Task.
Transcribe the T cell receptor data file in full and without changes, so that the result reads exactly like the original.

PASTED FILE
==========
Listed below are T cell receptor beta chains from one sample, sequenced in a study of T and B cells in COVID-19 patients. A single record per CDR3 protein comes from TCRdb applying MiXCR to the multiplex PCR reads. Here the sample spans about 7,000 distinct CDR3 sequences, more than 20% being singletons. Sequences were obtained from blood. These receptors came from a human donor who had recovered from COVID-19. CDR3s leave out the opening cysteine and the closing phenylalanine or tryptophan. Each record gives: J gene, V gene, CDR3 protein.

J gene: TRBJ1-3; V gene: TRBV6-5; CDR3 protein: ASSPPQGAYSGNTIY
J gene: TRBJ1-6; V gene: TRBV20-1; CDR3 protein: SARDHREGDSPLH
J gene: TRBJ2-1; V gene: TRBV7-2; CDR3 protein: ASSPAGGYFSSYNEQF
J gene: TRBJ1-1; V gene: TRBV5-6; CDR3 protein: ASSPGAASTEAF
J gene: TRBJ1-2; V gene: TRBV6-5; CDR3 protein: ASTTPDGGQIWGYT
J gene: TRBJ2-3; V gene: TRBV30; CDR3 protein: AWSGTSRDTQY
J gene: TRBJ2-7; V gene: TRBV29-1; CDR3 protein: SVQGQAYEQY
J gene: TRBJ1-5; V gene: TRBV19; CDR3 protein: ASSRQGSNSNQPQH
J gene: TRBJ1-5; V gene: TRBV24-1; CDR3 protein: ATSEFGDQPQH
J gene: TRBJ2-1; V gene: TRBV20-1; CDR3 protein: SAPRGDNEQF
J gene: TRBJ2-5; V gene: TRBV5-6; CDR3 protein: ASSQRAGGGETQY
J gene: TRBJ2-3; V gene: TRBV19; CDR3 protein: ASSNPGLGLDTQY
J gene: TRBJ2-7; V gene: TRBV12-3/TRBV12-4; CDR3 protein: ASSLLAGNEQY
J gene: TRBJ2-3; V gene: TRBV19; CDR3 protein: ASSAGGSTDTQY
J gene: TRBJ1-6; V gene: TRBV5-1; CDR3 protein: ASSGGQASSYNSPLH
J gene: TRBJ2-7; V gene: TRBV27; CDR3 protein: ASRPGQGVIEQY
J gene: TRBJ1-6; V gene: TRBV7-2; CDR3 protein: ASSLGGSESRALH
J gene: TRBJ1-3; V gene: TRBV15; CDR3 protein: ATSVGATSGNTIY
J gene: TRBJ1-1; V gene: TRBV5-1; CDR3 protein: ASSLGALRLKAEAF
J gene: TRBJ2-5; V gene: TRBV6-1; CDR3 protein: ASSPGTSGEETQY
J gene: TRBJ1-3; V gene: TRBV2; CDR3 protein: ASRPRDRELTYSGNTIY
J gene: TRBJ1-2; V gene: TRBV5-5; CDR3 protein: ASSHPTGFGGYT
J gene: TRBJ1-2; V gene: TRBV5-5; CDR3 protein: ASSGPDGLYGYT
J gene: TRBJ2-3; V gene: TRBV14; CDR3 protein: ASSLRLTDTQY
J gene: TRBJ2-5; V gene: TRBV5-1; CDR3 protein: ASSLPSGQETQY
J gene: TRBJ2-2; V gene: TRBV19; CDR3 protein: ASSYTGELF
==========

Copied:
Listed below are T cell receptor beta chains from one sample, sequenced in a study of T and B cells in COVID-19 patients. A single record per CDR3 protein comes from TCRdb applying MiXCR to the multiplex PCR reads. Here the sample spans about 7,000 distinct CDR3 sequences, more than 20% being singletons. Sequences were obtained from blood. These receptors came from a human donor who had recovered from COVID-19. CDR3s leave out the opening cysteine and the closing phenylalanine or tryptophan. Each record gives: J gene, V gene, CDR3 protein.

J gene: TRBJ1-3; V gene: TRBV6-5; CDR3 protein: ASSPPQGAYSGNTIY
J gene: TRBJ1-6; V gene: TRBV20-1; CDR3 protein: SARDHREGDSPLH
J gene: TRBJ2-1; V gene: TRBV7-2; CDR3 protein: ASSPAGGYFSSYNEQF
J gene: TRBJ1-1; V gene: TRBV5-6; CDR3 protein: ASSPGAASTEAF
J gene: TRBJ1-2; V gene: TRBV6-5; CDR3 protein: ASTTPDGGQIWGYT
J gene: TRBJ2-3; V gene: TRBV30; CDR3 protein: AWSGTSRDTQY
J gene: TRBJ2-7; V gene: TRBV29-1; CDR3 protein: SVQGQAYEQY
J gene: TRBJ1-5; V gene: TRBV19; CDR3 protein: ASSRQGSNSNQPQH
J gene: TRBJ1-5; V gene: TRBV24-1; CDR3 protein: ATSEFGDQPQH
J gene: TRBJ2-1; V gene: TRBV20-1; CDR3 protein: SAPRGDNEQF
J gene: TRBJ2-5; V gene: TRBV5-6; CDR3 protein: ASSQRAGGGETQY
J gene: TRBJ2-3; V gene: TRBV19; CDR3 protein: ASSNPGLGLDTQY
J gene: TRBJ2-7; V gene: TRBV12-3/TRBV12-4; CDR3 protein: ASSLLAGNEQY
J gene: TRBJ2-3; V gene: TRBV19; CDR3 protein: ASSAGGSTDTQY
J gene: TRBJ1-6; V gene: TRBV5-1; CDR3 protein: ASSGGQASSYNSPLH
J gene: TRBJ2-7; V gene: TRBV27; CDR3 protein: ASRPGQGVIEQY
J gene: TRBJ1-6; V gene: TRBV7-2; CDR3 protein: ASSLGGSESRALH
J gene: TRBJ1-3; V gene: TRBV15; CDR3 protein: ATSVGATSGNTIY
J gene: TRBJ1-1; V gene: TRBV5-1; CDR3 protein: ASSLGALRLKAEAF
J gene: TRBJ2-5; V gene: TRBV6-1; CDR3 protein: ASSPGTSGEETQY
J gene: TRBJ1-3; V gene: TRBV2; CDR3 protein: ASRPRDRELTYSGNTIY
J gene: TRBJ1-2; V gene: TRBV5-5; CDR3 protein: ASSHPTGFGGYT
J gene: TRBJ1-2; V gene: TRBV5-5; CDR3 protein: ASSGPDGLYGYT
J gene: TRBJ2-3; V gene: TRBV14; CDR3 protein: ASSLRLTDTQY
J gene: TRBJ2-5; V gene: TRBV5-1; CDR3 protein: ASSLPSGQETQY
J gene: TRBJ2-2; V gene: TRBV19; CDR3 protein: ASSYTGELF